Listed US firms will be required to disclose whether they use so-called conflict minerals sourced from the Democratic Republic of Congo (DRC), under a new securities rule adopted on Wednesday.
The Securities and Exchange Commission (SEC) said that companies using tantalum, tin, gold, tungsten and other minerals in their products had to report to the authorities if the minerals came from the DRC or neighbouring countries.
The new rule, part of the broader Dodd-Frank package of mostly finance industry regulations, aims to support efforts to curb the exploitation of mines by rebel groups in eastern DRC.
“A company that uses any of the designated minerals is required to conduct a reasonable ‘country of origin’ inquiry that must be performed in good faith and be reasonably designed to determine whether any of its minerals originated in the covered countries or are from scrap or recycled sources,” the SEC said.
The rule can apply to a firm that contracts other manufacturers, in China for instance, to make its products.
Rights groups have placed growing pressure on the business world to stop directly or indirectly fuelling the conflict in the DRC by buying valuable rare minerals mined in the region to the benefit of insurgents and rebels.
The rule raised protests from companies and some regulatory officials saying that it placed international social goals into regulations aimed mainly at protecting investors.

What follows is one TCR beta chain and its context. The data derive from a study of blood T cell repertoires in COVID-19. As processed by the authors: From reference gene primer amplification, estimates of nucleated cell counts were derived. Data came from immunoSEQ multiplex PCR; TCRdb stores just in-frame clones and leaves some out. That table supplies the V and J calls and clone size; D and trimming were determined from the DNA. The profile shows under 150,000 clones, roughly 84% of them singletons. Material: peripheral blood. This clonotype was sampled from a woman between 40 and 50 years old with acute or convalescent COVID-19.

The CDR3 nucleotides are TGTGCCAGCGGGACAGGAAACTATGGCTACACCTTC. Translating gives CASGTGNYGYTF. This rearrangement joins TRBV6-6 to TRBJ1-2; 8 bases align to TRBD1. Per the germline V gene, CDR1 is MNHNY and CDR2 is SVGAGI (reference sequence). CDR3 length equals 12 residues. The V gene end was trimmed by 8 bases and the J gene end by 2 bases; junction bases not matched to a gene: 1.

“The SEC just isn’t the right tool for this type of social policy exercise, as we should know from past experience,” said SEC commissioner Daniel Gallagher. “As the chairman stated when proposing the conflict minerals rule-making nearly two years ago, ‘expertise about these events does not reside within the commission’,” he added.
The Information Technology Industry Council (ITIC), which represents electronics producers, applauded the measure.
“Any mining activities that fuel conflict are unacceptable, and the tech sector will continue to work with the international community to ensure transparency and responsible practices within global supply chains,” ITIC vice-president Rick Goss said.
But human rights group Global Witness said the rule had been modified to give manufacturers a large loophole.
“We are extremely disappointed that the rule will allow companies to describe the origin of their minerals as ‘undeterminable’ for a period of two years, or four years for small companies. Delays in implementing the law postpone the moment at which companies take responsibility for the impact of their purchases.”